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02/23/2021 12:58

Bayreuth researchers investigate effects of microplastics on agricultural soils

Christian Wißler Pressestelle
Universität Bayreuth

    The effects of microplastics on soil quality and the growth of agricultural crops are the focus of a new interdisciplinary research project at the University of Bayreuth. The project is funded by the German Research Foundation (DFG) and is part of the "Microplastics" Collaborative Research Centre (CRC 1537) established at the University of Bayreuth in 2019.

    Many recent studies have shown that the proportion of microplastics in agricultural soils is constantly increasing. The particles, some of which are only a few micrometres in size, enter the soil via fertilizers, compost, sewage sludge, mulch films, or seed coatings. A large portion of these particles accumulates in the topsoil and rooted soil of plants, the so-called rhizosphere. This is where plant roots absorb water and nutrients, engaged in an underground supply network with a variety of different microorganisms. However, the effects of microplastic particles on nutrient and water availability in soil, which is vital for plants, remain poorly understood. Scientists at the University of Bayreuth are therefore now aiming to elucidate the complex physical, chemical, and biological interactions between microplastic particles, plant roots, and microorganisms in agricultural soils. Professor Dr. Eva Lehndorff (Soil Ecology) and Prof. Dr. Tillmann Lüders (Ecological Microbiology) will lead the research work.

    The project will address the consequences of the growing influx of microplastics into arable soils. The storage and availability of water, humus, and nutrients will be a central focus, but also the impacts on rhizosphere microorganisms. The data obtained will allow us to better understand the way in which the functions of soils and agricultural yields can be affected by microplastics. On this basis, the risks to global food security that may arise from long term microplastics accumulation in agricultural soils should be more reliably predicted. Bayreuth researchers will also investigate the extent to which such particles can be degraded by natural processes in the rhizosphere. Cutting-edge analytical technologies will be employed to provide precise information on the size, fate, and chemical properties of the particles in soil. The interactions of the particles with plant roots and microbes are strongly influenced by such factors.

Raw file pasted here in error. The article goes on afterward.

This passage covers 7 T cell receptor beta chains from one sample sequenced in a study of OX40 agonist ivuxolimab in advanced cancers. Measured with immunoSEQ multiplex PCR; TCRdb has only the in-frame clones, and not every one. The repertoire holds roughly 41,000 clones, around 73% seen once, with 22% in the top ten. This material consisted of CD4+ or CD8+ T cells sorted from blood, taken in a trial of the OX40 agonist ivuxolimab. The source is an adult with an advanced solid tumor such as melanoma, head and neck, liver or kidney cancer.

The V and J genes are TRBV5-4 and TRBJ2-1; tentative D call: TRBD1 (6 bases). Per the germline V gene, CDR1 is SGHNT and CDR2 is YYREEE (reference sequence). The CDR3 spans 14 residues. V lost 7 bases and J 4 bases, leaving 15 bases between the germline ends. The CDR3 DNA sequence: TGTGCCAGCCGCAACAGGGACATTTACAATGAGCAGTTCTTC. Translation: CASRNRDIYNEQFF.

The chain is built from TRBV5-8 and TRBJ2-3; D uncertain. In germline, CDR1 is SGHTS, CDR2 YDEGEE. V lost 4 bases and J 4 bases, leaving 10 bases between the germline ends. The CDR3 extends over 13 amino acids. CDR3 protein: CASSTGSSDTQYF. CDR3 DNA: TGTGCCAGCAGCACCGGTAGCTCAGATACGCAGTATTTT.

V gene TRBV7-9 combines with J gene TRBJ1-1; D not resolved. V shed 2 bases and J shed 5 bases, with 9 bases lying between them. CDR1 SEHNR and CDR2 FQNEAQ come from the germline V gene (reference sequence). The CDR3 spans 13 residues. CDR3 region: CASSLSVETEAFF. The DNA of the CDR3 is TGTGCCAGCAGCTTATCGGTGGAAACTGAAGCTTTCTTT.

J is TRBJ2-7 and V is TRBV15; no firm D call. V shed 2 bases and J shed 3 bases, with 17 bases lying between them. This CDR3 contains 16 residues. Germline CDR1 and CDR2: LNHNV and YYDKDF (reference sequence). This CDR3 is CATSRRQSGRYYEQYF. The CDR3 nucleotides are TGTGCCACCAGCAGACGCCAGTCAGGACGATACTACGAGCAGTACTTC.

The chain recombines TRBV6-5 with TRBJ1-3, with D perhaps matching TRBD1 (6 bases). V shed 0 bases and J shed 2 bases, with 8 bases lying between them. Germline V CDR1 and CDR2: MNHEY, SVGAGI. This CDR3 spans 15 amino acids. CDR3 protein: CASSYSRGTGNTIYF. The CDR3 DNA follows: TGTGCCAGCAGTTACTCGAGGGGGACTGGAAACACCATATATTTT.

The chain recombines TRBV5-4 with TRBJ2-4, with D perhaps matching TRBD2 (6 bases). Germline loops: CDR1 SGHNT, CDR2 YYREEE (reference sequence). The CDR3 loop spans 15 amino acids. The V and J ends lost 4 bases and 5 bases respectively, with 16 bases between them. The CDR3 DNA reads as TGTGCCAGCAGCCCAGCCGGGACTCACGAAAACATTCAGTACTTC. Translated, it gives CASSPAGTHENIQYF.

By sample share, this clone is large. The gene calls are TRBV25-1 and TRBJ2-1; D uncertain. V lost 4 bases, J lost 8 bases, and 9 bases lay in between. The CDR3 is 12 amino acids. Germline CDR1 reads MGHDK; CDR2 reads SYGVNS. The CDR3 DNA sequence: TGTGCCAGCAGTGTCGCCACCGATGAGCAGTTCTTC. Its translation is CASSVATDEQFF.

The Collaborative Research Centre 1537 "Microplastics", already well-established at the University of Bayreuth, will undergo notable expansion thanks to the new project. In the future, agricultural systems will form an additional focal area within this interdisciplinary and interfaculty research network. Moreover, there are already other important points of cooperation between the Collaborative Research Centre and the Faculty of Life Sciences: Food, Nutrition & Health, which was opened at the University’s Kulmbach Campus in 2019.


    Contact for scientific information:

    Prof. Dr. Eva Lehndorff
    Chair of Soil Ecology
    University of Bayreuth
    Phone: +49 (0)921 55-5799
    E-Mail: eva.lehndorff@uni-bayreuth.de

    Prof. Dr. Tillmann Lüders
    Chair of Ecological Microbiology
    University of Bayreuth
    Phone: +49 (0)921 55-564
    E-Mail: tillmann.lueders@uni-bayreuth.de


    Criteria of this press release:
    Journalists, Scientists and scholars, Students, Teachers and pupils, all interested persons
    Chemistry, Environment / ecology, Nutrition / healthcare / nursing, Zoology / agricultural and forest sciences
    transregional, national
    Cooperation agreements, Research projects
    English


    The team of the new research project, from left to right: Prof. Dr. Eva Lehndorff, Ryan Bartnick M.Sc., Prof. Dr. Tillmann Lüders, Aileen Jakobs.


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    Insight into the rhizosphere - the root system of a barley plant.


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